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Putin’s opponent jailed for third time this year

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On Friday, a Moscow court sentenced Alexei Navalny to jail for 20 days. The charge was that Navalny called for an unsanctioned protest, despite getting permission from the city to hold the rally. He is opposing Putin in next year’s election. This is not the first time he has been jailed nor is he the only one facing charges. Reuters reported that Navalny “has been jailed twice already this year after organising rallies and protests against government corruption.” and his campaign chief, Leonid Volkov, is facing similar charges

Alexei Navalny isn’t just a political opponent to Vladimir Putin. He also runs the Anti-Corruption Foundation which “investigates, exposes and fights corruption among high-ranking government officials.” It is important that we take self-appointed mission statements with a grain of salt. However, I find myself giving the benefit of the doubt to the Kremlin’s opposition over the Kremlin itself. The upward trend of political opponents being poisoned, exiled, jailed, or killed in the last several years is apparent to anyone who looks.

Navalny’s platform is reminiscent of the democratic socialists of Western Europe and America. It is built, in large part, on redistributing wealth. He campaigns on the idea that the corporations connected to the Kremlin are the cause of economic pain for the Russian people. In many ways, it reminds me of Bernie Sanders’ political perspective. But rather than the people being able to decide whether the candidate is good for them, the Kremlin uses the iron fist to decide that Putin is people’s choice. Here are some examples.

Perspectives

 

Alexei Navalny: Russia’s vociferous opposition leader – BBC News

http://www.bbc.com/news/world-europe-16057045Mr Navalny was arrested and imprisoned for 15 days following the first protest on 5 December, but emerged to speak at the biggest of the post-election rallies in Moscow on 24 December, attended by as many as 120,000 people.

Russia jails top opposition leader; Putin denounced as dictator | Reuters

http://www.reuters.com/article/us-russia-navalny/russia-jails-top-opposition-leader-putin-denounced-as-dictator-idUSBRE96G0WO20130718In a last message from court, Navalny, 37, referred to Putin as a “toad” who abused Russia’s vast oil revenues to stay in power, and urged his supporters to press on with his campaign.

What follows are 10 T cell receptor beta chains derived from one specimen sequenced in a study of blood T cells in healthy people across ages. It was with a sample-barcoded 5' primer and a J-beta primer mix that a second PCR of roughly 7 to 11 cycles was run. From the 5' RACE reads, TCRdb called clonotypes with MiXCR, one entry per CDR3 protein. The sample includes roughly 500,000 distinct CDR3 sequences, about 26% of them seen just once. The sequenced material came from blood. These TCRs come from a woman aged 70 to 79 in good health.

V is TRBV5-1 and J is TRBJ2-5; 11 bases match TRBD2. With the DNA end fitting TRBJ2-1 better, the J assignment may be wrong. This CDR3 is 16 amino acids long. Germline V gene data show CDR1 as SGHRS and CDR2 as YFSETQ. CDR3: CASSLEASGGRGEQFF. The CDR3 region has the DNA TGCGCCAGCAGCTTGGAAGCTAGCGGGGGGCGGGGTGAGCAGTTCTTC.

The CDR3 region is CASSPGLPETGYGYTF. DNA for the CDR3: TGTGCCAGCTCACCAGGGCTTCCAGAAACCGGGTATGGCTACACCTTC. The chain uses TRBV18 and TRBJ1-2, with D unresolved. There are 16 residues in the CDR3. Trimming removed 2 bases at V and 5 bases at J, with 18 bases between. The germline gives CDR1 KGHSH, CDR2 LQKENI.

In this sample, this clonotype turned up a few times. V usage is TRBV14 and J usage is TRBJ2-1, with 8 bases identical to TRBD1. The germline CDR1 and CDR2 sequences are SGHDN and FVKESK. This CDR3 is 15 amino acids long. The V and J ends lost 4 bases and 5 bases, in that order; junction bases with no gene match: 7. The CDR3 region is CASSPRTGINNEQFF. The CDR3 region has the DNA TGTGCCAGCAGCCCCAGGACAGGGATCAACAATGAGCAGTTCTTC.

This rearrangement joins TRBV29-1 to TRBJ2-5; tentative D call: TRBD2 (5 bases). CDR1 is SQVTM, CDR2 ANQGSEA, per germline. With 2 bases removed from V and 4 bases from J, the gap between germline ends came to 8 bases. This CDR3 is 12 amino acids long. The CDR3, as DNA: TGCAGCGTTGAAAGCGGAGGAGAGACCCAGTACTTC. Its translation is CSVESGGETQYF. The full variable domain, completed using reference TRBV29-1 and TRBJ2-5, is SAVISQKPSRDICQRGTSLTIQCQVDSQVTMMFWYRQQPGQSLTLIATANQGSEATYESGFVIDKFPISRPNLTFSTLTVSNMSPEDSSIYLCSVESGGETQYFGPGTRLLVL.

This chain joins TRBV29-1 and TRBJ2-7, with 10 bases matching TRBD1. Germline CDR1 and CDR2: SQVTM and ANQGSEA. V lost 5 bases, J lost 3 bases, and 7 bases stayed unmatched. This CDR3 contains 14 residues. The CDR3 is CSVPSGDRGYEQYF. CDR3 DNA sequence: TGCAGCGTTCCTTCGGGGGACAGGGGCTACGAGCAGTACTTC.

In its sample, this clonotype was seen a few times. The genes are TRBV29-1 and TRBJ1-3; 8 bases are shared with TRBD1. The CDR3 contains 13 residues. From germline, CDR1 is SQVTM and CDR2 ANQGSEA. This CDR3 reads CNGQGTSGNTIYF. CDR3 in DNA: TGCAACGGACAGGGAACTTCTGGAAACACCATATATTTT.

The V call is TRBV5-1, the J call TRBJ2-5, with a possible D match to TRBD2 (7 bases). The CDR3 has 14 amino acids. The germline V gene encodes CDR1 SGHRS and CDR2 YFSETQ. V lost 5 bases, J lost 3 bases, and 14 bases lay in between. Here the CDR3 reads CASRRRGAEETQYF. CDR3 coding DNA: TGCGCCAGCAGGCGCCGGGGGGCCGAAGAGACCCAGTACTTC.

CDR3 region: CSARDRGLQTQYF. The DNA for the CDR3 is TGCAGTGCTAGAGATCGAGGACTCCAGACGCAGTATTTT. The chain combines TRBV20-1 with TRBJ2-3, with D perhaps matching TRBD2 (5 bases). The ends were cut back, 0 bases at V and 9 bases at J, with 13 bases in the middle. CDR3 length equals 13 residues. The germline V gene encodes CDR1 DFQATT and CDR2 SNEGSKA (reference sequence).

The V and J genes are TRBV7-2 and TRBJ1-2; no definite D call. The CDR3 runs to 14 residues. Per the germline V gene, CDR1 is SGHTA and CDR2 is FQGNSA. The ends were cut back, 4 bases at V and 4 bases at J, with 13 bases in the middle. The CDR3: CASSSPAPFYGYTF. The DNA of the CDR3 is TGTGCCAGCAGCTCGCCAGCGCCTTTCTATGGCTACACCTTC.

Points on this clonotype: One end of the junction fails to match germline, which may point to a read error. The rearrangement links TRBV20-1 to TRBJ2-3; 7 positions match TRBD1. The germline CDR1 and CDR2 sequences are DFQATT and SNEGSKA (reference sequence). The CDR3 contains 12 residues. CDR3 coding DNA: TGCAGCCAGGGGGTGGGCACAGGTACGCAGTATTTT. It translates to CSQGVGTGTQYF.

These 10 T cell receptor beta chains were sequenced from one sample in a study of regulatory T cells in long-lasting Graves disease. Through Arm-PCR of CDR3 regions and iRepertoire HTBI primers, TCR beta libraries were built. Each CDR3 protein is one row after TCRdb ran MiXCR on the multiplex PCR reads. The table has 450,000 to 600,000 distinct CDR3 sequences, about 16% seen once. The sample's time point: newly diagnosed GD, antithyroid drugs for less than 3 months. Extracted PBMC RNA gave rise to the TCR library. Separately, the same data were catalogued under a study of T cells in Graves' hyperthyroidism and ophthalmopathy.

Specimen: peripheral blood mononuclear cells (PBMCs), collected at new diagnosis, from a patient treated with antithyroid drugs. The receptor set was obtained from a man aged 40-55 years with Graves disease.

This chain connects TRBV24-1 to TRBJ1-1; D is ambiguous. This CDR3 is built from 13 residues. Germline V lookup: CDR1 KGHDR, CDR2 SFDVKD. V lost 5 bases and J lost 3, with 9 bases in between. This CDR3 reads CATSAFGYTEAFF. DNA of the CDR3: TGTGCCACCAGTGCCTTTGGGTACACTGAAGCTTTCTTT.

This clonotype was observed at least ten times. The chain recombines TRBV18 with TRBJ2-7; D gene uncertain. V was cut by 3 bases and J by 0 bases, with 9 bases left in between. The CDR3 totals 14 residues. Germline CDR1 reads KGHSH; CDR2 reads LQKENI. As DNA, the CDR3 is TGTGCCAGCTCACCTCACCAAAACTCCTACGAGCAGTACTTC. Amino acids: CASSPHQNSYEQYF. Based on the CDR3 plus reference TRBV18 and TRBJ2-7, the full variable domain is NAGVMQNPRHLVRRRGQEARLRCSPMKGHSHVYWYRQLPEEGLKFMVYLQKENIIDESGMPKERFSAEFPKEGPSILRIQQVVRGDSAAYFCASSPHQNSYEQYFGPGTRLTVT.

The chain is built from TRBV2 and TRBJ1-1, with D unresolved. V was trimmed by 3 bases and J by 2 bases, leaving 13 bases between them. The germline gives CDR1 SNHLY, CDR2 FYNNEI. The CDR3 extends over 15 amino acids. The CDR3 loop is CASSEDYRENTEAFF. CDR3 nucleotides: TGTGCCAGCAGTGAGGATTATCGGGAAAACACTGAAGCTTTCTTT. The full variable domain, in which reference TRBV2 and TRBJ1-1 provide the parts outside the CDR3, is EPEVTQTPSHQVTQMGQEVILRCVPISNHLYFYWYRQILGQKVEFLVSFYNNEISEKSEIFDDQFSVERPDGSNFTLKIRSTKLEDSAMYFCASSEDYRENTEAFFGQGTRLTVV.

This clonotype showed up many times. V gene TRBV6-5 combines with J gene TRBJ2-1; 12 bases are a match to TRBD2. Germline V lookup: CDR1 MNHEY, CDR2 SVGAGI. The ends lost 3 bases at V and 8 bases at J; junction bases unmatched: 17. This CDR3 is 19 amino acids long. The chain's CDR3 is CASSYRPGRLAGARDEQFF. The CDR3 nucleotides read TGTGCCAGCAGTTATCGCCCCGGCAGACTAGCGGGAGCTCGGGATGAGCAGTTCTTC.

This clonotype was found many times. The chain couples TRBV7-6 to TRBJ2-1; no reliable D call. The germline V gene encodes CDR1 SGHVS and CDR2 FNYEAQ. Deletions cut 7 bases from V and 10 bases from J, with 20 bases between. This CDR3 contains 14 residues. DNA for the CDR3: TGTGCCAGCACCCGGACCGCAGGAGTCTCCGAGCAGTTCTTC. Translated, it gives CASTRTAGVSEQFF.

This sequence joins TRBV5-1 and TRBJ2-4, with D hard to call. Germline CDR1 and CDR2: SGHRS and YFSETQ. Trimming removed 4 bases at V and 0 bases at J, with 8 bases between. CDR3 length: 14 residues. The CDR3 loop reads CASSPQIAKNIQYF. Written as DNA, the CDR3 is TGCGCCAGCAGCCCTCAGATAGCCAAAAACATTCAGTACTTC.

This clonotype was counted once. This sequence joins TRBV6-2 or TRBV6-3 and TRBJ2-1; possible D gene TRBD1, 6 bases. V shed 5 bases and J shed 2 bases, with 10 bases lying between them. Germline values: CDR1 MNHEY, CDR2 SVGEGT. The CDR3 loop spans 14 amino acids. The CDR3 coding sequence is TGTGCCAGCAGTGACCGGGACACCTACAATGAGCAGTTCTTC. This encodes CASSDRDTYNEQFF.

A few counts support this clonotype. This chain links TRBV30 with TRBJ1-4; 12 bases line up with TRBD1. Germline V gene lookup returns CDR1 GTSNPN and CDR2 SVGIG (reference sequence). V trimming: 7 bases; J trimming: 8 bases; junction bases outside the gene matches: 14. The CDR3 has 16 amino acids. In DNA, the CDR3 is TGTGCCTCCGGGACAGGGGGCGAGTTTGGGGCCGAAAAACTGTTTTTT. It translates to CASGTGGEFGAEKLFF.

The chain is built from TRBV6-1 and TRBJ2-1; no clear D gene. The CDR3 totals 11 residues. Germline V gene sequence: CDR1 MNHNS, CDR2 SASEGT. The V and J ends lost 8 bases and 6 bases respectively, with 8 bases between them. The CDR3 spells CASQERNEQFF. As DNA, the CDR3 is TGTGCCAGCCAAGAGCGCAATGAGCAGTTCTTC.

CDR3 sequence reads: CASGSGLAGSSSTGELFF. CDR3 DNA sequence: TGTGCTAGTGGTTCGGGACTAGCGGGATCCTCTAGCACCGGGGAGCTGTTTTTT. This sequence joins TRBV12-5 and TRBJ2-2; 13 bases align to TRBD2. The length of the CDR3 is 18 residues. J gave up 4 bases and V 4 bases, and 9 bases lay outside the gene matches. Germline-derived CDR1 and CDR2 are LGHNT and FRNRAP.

“Okay, don’t miss me. More important – don’t be idle. The toad will not get off the oil pipeline on its own,” he wrote on Twitter.

Russia’s opposition: who is left to take on Vladimir Putin? | World news | The Guardian

https://www.theguardian.com/world/2015/mar/01/russias-opposition-who-is-left-to-take-on-vladimir-putinAmong the “non-systemic” opposition, there are few politicians who have much of a national profile, with the restrictions of state television meaning it is hard to gain a real platform. Harassment, threats and fatigue have led many into either jail or exile. Now that Nemtsov has been silenced, here are a list of the main opposition figureheads.

More of Kremlin’s Opponents Are Ending Up Dead

https://www.nytimes.com/2016/08/21/world/europe/moscow-kremlin-silence-critics-poison.htmlPutin, has made no secret of his ambition to restore his country to what he sees as its rightful place among the world’s leading nations. He has invested considerable money and energy into building an image of a strong and morally superior Russia, in sharp contrast with what he portrays as weak, decadent and disorderly Western democracies. Political murders, particularly those accomplished with poisons, are nothing new in Russia, going back five centuries.

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Final Thoughts

Dennis Prager gives a great comparison of authoritarian and totalitarian regimes. In a totalitarian regime, the people have no say in how they live their lives. In an authoritarian regime, the people can live their lives largely unimpeded, provided they don’t oppose the leader.

Putin’s Russia is an authoritarian regime. As long as the people live their lives and don’t speak out, the government will leave them alone. As soon as someone questions Putin’s leadership, the iron fist of government shows its full strength

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Foreign Affairs

As Venezuela implodes, Trump administration recognizes Juan Guaidó as President

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As Venezuela implodes Trump administration recognizes Juan Guaid as President